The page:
Sales at in-store supermarket bakeries climbed through the first half of 2011, fueled by trends like smaller portion sizes, innovative donuts and pies, and bake-off production, according to What’s in Store 2012, the newly released annual trends publication from the International Dairy-Deli-Bakery Association (IDDBA).
To offset financial hardship consumers eat at home more often. Ninety-one percent of households buy at least one instore bakery (ISB) item each year.
In-store bakery department sales increased 2.2% to a total of $10.4 billion over the 52-week span ending May 28, 2011, according to Perishables Group. (Data projected to 100% ACV.)
Cost- and calorie-conscious consumers seek the in-store bakeries looking for these product attributes. Mini-portion sizes of about two-to-four bites are a hot trend, as they retail at lower price points and typically carry less of a caloric impact compared to their full-size counterparts. Mini pies, cupcakes, and cake pops are examples of this trend.
The free-from trend is another idea escalating in ISBs: foods free of gluten, nuts, allergens, and animal products are hot items, as are organic and non-GMO products. Fiber and whole grains are healthful additions to ISB selections, particularly in light of the new 2010 U.S. Department of Agriculture dietary guidelines, which encourage consumption of more whole grains.
Shoppers want a wider array of sweet desserts, including intriguing gourmet and wacky donuts, crème puffs, and sweet crepes to name a few. Donuts span the flavor spectrum, from novel to sophisticated. Unique donuts, such as those topped with nostalgic treats such as Fruit Loops and Rice Krispie treats, are the kiddie counterpart to more original donuts, like those filled with fresh fruit preserves or gourmet chocolate.
Pies are available in a plethora of shapes and sizes, including pie pops on sticks, upside-down pies, and pies baked in canning jars.
Flavor is as vital as ever in the bakery. Sweet, hot, salty, and tart combinations give consumers a double jolt of delectable dessert indulgence. For instance, baby back rib cupcakes combine sweet and savory in one decadent package.
Customers are keen to know where their food comes from and more stores today offer fresh-baked artisan breads produced on-site. Bake-off is the most favored ISB production method, with 32.2% of bakeries reporting it as their primary production method. However, scratch baking has made a significant comeback. Nearly 16% of surveyed bakery operators said scratch baking best defined their production method in 2010, nearly double the 8.1% reported five years ago.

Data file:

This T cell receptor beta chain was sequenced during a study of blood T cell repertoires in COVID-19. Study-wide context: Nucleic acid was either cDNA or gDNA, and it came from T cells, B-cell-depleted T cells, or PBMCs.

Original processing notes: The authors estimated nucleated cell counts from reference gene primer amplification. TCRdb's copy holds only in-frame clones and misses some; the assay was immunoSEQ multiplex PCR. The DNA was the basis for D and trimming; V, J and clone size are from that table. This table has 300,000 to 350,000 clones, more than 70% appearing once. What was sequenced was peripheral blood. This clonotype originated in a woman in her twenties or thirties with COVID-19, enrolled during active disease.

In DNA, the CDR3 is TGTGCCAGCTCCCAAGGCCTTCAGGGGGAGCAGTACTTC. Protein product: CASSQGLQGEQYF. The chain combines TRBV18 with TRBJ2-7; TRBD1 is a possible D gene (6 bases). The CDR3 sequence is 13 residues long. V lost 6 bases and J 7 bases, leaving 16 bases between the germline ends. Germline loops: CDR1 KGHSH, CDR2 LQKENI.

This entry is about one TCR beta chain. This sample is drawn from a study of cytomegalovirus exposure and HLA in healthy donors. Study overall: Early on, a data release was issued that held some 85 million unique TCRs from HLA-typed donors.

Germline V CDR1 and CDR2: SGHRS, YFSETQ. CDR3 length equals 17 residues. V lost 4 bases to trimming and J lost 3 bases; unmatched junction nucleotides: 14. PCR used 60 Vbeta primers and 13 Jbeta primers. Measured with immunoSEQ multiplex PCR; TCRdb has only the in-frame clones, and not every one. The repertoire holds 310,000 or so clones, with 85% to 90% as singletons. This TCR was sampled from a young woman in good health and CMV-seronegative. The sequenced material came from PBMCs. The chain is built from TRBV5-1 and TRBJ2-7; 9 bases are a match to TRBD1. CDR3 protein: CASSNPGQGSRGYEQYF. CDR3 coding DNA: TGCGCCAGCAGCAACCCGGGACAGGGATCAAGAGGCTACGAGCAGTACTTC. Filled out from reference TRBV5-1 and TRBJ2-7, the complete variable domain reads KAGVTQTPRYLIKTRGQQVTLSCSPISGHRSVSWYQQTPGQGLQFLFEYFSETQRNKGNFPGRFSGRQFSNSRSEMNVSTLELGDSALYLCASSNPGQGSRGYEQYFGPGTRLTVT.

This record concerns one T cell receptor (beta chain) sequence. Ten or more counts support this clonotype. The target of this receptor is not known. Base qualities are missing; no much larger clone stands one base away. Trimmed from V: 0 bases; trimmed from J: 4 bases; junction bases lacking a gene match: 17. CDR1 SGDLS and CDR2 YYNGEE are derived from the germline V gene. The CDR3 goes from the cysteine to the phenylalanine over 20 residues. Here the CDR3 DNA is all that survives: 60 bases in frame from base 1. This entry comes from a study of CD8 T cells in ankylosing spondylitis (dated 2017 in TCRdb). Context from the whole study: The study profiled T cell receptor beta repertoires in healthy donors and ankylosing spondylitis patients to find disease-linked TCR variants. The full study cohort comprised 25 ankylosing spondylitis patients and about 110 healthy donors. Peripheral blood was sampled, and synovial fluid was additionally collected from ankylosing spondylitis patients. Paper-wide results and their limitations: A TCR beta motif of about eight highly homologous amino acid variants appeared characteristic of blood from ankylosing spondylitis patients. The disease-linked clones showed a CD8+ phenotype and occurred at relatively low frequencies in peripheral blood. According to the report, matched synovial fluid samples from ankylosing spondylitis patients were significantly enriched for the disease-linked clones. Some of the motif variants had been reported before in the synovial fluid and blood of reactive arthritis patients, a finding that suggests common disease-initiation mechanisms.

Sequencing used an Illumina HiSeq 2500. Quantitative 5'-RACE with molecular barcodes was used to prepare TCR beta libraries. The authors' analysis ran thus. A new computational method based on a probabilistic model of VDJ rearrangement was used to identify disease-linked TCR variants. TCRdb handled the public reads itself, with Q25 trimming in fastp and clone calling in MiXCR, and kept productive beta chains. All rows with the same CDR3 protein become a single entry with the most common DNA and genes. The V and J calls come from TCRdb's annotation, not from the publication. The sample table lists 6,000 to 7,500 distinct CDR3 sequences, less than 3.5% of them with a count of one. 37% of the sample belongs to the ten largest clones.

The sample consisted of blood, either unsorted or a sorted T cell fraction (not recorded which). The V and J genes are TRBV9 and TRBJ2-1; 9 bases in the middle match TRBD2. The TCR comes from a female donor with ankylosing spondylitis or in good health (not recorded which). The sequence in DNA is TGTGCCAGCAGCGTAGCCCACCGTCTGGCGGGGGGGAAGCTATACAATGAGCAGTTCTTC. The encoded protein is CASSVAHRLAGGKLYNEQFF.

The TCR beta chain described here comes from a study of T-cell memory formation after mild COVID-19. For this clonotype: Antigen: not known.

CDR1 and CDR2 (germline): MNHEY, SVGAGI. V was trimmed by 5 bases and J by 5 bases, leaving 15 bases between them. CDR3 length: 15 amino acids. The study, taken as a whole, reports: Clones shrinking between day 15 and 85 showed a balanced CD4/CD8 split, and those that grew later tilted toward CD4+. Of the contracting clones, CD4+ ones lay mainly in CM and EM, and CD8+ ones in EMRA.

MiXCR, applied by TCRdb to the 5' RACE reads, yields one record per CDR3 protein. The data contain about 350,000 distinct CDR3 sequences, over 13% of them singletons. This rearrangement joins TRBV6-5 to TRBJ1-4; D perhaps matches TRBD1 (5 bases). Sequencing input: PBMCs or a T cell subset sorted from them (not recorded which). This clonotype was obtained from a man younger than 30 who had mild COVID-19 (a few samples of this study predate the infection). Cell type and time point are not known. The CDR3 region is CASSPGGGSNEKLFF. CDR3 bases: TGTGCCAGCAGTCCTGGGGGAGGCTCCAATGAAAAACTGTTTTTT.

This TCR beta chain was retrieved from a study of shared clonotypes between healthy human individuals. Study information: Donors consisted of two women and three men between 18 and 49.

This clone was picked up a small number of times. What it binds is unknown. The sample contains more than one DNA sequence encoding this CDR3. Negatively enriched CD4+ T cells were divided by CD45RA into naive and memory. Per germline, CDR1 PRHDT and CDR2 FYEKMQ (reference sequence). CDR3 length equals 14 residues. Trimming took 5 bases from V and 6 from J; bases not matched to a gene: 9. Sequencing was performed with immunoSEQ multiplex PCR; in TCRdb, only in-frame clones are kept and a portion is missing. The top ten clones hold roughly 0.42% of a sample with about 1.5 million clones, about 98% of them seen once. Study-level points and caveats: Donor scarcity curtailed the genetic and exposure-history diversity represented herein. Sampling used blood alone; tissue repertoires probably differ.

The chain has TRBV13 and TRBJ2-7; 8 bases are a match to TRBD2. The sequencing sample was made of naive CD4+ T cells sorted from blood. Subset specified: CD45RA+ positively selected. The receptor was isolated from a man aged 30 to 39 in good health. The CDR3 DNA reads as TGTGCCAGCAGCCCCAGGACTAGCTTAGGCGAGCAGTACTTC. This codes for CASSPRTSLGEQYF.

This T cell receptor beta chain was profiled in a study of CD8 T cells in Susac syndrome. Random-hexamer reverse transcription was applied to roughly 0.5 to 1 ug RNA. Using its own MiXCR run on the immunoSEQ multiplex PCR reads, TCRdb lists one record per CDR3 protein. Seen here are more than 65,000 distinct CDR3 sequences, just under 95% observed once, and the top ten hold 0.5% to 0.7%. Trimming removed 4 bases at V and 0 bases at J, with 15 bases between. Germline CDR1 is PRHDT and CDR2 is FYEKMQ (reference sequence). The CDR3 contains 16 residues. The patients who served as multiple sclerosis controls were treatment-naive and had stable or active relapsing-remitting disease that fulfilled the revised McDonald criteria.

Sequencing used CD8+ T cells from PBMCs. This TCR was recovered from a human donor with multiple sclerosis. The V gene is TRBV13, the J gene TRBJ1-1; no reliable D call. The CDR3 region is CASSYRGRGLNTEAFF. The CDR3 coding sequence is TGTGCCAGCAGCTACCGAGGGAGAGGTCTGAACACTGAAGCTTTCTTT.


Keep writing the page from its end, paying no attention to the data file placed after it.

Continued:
Bakery products have 91% household penetration, according to Perishables Group FreshFacts Shopper Insights powered by Spire data, evidence that a growing number of consumers across the demographic spectrum seek out fresh supermarket bakery options. To save money, consumers eat at home more, adding to ISB sales. More than half of retailers surveyed said the at-home eating movement boosted sales in the 52 weeks ending March 31, 2011.
U.S. shoppers made twelve ISB purchase trips on average in the 52 weeks ending May 31, 2011. Sixteen percent of all grocery transactions included at least one bakery item. Roughly 12% of households bought more than one bakery item, according to Perishables Group FreshFacts Shopper Insights. Singles are less likely to buy bakery products, which tend to be sold in multi-serving packages and can lose their freshness before one person can consume them.
According to Perishables Consumer Profiles, White/Caucasian consumers make up 75% of bakery consumers in top stores. Hispanic consumers also have a strong shopping index for in-store bakeries. In fact, the growing Hispanic population will noticeably impact ISB sales. Couples with no children and older consumers are more likely than households with children to visit in-store bakeries.
What's in Store 2012, the IDDBA’s 26th edition, is a 200+ page trends report that details consumer and industry trends affecting the dairy case, cheese case, bakery, deli, and foodservice supermarket departments. Its 185+ tables, developed in cooperation with leading industry firms and associations, include department sales, per capita consumption, consumer preferences, and random-weight, UPC, and private label sales data. The full report is available from IDDBA. The cost is $99 for IDDBA members and $399 for non-members, plus shipping and handling. Along with the book, readers have access to What's in Store Online, featuring over 50 quarterly-updated, downloadable, color sales tables with random-weight (PLU), UPC, and system 2-coded data. In addition, the Web site offers timely white papers, trends articles, and links for all of the businesses that are referenced in the What's in Store book.
For more information, or to order, call the IDDBA Education Department at 608.310.5000 or visit the organization's Web site, www.iddba.org.